Atlanta Fed President Raphael Bostic Open To Half-Point Rate Hike

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By CultureBanx Team

  • Atlanta Fed Reserve President Raphael Bostic is open to the possibility of the Fed increasing the federal funds rate by half a percentage point to bring inflation down
  • Out of the 12 Federal Regional banks, Bostic is the only Black person on the Federal Reserve’s policy setting committee

If inflation remains ridiculously high, Atlanta Federal Reserve Chief Raphael Bostic is open to the possibility of the Fed increasing the federal funds rate by half a percentage point, he told The Financial Times. This is double its typical amount and a tool it has not used in roughly two decades. Out of the 12 Federal Regional banks, Bostic is the only Black person on the Federal Reserve’s policy setting committee, meaning there’s only one African American with a direct say on U.S. monetary policy, which could ease the inflation pain we’re all feeling in grocery stores and at gas stations amongst other things.

Why This Matters: Bostic insists all options are on the table at the central bank’s remaining seven meetings this year. However, he is sticking to his call for three quarter-point interest rate increases.

“If the data say that things have evolved in a way that a 50 basis point move is required or [would] be appropriate, then I’m going to lean into that . . . If moving in successive meetings makes sense, I’ll be comfortable with that,” Bostic said to The FT.

The jobs report data could impact future Fed rate hikes, these are numbers Federal Reserve policymakers watch closely. They’re primarily keeping a close eye on wages for signs of inflation. The U.S. economy added 467,000 jobs in January, even though unemployment ticked up to 4%.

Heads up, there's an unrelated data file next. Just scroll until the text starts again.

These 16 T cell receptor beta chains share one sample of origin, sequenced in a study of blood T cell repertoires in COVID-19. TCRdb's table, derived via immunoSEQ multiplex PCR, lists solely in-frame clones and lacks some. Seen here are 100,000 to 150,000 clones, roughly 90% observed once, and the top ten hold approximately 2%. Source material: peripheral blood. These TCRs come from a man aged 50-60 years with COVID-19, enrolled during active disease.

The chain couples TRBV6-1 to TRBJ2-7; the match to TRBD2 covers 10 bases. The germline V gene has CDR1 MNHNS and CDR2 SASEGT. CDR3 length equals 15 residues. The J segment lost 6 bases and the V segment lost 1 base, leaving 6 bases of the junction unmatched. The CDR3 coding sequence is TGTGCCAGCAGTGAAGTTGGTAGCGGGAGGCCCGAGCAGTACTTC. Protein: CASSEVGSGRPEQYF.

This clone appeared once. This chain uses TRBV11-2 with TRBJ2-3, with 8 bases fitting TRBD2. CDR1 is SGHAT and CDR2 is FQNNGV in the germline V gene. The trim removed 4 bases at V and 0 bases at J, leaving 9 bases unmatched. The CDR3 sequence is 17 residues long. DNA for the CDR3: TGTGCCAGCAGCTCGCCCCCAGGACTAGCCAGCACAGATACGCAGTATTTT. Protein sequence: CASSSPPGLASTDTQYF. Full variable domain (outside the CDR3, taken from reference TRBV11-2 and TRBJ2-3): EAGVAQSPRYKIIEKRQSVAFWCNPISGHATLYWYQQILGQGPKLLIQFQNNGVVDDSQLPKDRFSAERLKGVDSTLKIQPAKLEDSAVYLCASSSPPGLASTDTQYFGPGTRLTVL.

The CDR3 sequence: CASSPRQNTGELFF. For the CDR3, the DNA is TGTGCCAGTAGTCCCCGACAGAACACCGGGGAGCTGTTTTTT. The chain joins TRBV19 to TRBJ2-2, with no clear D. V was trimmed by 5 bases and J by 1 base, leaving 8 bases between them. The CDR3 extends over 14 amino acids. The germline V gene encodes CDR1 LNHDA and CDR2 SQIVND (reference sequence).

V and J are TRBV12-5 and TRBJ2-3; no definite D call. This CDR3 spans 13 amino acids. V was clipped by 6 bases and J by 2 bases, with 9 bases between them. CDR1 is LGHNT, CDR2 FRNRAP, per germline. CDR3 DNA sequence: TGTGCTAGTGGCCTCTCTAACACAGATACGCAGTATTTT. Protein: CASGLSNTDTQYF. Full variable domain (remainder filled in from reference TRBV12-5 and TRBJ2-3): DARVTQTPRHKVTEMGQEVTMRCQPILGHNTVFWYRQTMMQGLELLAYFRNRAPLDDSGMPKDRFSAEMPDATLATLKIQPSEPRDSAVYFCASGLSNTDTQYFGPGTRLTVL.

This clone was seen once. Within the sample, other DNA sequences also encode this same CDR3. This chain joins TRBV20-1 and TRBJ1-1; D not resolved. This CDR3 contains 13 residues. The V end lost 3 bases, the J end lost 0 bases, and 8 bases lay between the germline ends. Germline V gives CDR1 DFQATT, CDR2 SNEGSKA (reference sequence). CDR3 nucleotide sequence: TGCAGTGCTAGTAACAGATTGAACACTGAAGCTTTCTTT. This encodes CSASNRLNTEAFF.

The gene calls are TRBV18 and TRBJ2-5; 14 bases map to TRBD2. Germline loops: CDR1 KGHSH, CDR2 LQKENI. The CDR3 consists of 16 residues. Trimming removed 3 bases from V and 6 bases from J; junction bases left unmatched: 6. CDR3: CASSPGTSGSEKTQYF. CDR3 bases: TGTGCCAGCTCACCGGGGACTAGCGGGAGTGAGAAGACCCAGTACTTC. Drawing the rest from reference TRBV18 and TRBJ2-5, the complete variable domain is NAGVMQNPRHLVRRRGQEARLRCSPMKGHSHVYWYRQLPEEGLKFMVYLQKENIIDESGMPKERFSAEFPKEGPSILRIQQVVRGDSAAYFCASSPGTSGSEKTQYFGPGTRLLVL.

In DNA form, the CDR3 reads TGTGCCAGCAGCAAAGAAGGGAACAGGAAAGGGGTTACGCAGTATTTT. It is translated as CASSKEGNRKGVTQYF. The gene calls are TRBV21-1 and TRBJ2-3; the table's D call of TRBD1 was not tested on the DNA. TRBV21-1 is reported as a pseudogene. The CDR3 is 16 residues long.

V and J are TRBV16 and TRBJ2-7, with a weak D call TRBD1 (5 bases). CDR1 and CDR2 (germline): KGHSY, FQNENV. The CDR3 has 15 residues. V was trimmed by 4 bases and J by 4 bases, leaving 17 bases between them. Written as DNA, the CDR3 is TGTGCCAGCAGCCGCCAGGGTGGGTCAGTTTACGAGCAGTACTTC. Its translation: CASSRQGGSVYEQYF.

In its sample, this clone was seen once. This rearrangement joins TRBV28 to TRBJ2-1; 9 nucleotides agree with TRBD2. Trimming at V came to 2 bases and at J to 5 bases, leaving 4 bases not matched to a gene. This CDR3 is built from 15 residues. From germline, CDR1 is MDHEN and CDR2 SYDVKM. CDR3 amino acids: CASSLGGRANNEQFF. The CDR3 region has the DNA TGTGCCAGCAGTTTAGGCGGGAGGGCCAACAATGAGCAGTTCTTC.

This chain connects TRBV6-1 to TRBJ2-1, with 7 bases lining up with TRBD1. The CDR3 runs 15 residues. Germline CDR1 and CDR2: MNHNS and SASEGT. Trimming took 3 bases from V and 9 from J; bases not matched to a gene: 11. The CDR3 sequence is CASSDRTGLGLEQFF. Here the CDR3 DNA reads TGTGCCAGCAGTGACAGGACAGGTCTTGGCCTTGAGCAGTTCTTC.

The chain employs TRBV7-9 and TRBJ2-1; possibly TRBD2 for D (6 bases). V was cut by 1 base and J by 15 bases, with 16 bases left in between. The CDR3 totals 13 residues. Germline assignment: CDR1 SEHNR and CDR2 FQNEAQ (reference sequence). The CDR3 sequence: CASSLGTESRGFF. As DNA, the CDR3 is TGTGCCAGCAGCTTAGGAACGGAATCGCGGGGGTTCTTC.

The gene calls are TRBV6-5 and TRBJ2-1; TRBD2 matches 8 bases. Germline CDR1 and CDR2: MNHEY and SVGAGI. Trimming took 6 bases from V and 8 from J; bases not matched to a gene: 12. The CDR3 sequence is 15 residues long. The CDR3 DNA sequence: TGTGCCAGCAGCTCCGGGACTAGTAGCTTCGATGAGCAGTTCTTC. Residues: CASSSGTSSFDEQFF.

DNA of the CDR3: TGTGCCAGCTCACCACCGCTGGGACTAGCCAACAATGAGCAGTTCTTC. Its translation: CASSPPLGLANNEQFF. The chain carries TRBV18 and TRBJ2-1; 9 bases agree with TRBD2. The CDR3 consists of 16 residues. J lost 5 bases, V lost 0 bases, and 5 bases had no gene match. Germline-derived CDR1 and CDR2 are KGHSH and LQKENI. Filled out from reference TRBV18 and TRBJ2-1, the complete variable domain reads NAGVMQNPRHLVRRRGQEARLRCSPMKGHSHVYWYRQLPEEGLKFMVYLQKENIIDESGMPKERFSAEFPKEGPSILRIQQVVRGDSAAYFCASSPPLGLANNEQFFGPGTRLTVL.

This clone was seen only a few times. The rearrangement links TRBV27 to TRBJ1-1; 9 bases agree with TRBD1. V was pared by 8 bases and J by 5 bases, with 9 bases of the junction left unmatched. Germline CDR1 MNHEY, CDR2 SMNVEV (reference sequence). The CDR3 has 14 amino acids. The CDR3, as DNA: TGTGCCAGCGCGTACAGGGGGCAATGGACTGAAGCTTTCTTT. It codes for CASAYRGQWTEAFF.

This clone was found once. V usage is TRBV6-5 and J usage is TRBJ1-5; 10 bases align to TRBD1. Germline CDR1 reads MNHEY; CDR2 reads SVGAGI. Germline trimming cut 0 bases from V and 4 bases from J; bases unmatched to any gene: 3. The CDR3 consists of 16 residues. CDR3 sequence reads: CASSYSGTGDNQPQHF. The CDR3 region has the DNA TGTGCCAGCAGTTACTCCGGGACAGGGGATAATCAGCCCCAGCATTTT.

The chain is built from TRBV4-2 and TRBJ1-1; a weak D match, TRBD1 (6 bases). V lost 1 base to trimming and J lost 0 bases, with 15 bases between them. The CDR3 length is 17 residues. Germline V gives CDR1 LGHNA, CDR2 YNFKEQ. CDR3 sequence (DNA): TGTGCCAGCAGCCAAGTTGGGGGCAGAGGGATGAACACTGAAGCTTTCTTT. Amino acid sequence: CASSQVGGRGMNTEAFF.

Bostic has previously stated that past periods of ultra-low unemployment have been followed by recessions. Ultimately, he wants the Fed to adopt a strategy that balances out super low rates while not running the risk of overheating by raising rates so much the economy tips into recession.

“If we do the three [interest rate increases] that I have in mind, that’ll still leave our policy in a very accommodative space,” Bostic said.

In addition to his role of steering monetary policy in the right direction. Bostic has been among the most outspoken Fed officials in an evolving conversation at the central bank about economic inequality. He warned that racist practices and policies, on top of their more obvious social and psychological toll, generate a lasting and pervasive drag on the economy as well, according to MarketWatch. The Atlanta Fed president has called out things like the impact of long-outlawed policies including how “redlining” Blacks out of white neighborhoods continues to influence the ability of minority families to amass wealth.

“Progress is incremental. Something more fundamental must happen,” Bostic said at a conference hosted by the Atlanta Fed and Princeton University.

Due to the Fed’s chronic white male problem it’s harder for the institution to pay closer attention to how minorities, and the economically dis-advantaged can be helped by central-bank policy choices. With the absence of Black voices at the highest levels of monetary policy, means that America’s flagrant racial problems are often ignored or misunderstood.

Bostic noted how the exclusion of farm and domestic workers from Depression-era social insurance programs excluded a disproportionate number of blacks from benefits, while both redlining and other housing policies undermined the accumulation of wealth.

What’s Next: In the meantime, back to monetary tightening, the central bank is widely expected to hike its benchmark interest rate, the first of many rate hikes in 2022 starting in March.

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CultureBanx Team

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